During the time in which Sappho wrote, the public would have been aware of the work by Homer. Tales about the Greek gods and their interactions with mortals were well-documented in stories, songs, poetry, and depicted in art. In "Hymn to Aphrodite" Sappho depicts the goddess of love as a mighty goddess capable of compelling and commanding others. Aphrodite is not the weak and flowery goddess shown in Homer's work. She is capable of doing battle on a mortal's behalf. Chariots were the transportation of choice by male gods, not goddesses. In this poem Sappho places Aphrodite on equal footing with the male gods. In Homer's Iliad Hera the goddess of family and Athena the goddess of wisdom and warfare are in a chariot to attend the battle. By placing Aphrodite in a chariot, Sappho is connecting the goddess of love with Hera and Athena. This suggests that love is war.

In Homer's rendering of the gods and goddesses in the Iliad, chariots are pulled by winged horses. In Sappho's version the chariot is pulled by winged birds. That the birds are sparrows is also significant. In Sappho's time the consumption of a sparrow or its eggs was considered an aphrodisiac. Aphrodisiacs are substances believed to increase sexuality.

In Homer's work Aphrodite is depicted as having a lovely smile which Sappho alludes to with "All in smiling wreathed thy face immortal, / Bade me tell thee the cause of all my suffering." This allusion indicates Sappho's deliberate intention to draw a comparison between Homer's image of Aphrodite and Sappho's depiction.

Ambiguity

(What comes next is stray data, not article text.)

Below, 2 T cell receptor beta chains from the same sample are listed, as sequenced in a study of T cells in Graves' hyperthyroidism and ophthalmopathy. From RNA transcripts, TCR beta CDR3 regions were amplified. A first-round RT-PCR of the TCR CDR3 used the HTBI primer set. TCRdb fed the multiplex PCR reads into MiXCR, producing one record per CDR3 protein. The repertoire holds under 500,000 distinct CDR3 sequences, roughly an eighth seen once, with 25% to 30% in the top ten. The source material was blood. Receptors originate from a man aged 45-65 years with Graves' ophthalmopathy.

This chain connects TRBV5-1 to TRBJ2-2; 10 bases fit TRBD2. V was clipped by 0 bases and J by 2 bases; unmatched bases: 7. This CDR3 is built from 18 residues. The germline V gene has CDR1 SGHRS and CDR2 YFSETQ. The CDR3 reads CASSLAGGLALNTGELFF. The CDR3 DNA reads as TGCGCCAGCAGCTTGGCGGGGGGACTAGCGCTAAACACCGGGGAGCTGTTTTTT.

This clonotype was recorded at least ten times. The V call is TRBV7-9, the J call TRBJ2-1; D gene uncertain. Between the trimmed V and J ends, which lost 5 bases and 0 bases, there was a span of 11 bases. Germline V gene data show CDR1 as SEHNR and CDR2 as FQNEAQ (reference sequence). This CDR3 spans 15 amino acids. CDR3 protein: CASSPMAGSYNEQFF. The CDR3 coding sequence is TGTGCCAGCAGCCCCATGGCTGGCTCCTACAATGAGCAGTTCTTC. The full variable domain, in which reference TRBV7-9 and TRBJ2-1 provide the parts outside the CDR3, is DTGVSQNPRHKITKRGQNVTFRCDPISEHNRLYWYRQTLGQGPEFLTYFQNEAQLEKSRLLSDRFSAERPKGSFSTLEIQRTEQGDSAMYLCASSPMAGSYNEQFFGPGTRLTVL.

It is possible to read this poem from two different perspectives. Sappho deliberately creates this vagueness. From one perspective the poem can be read as an injured lover grieving the loss of attention by a former lover. The injured party is asking Aphrodite to intervene and bring the lover back. Read from a different perspective, Aphrodite comes to Sappho but tells her that there is no controlling true love. With this passage Aphrodite could also be saying that she is not sure her intervention will work because true love cannot be controlled. This is most evident when the goddess says "For, though now he flies, he soon shall follow, / Soon shall be giving gifts who now rejects them. / Even though now he love not, soon shall he love thee / Even though thou wouldst not." No names are given so that the reader doesn't have enough information to determine whom the lover will follow or to whom the lover will give gifts. Aphrodite tells Sappho that she will be loved by someone but does not directly state that it is the unnamed lover Sappho has petitioned the goddess to compel. Most telling is the last line in which Aphrodite states that "Even though now he love not, soon shall he love thee / Even though thou wouldst not." This shows that true love cannot be stopped even if the person who is in love is not someone desired.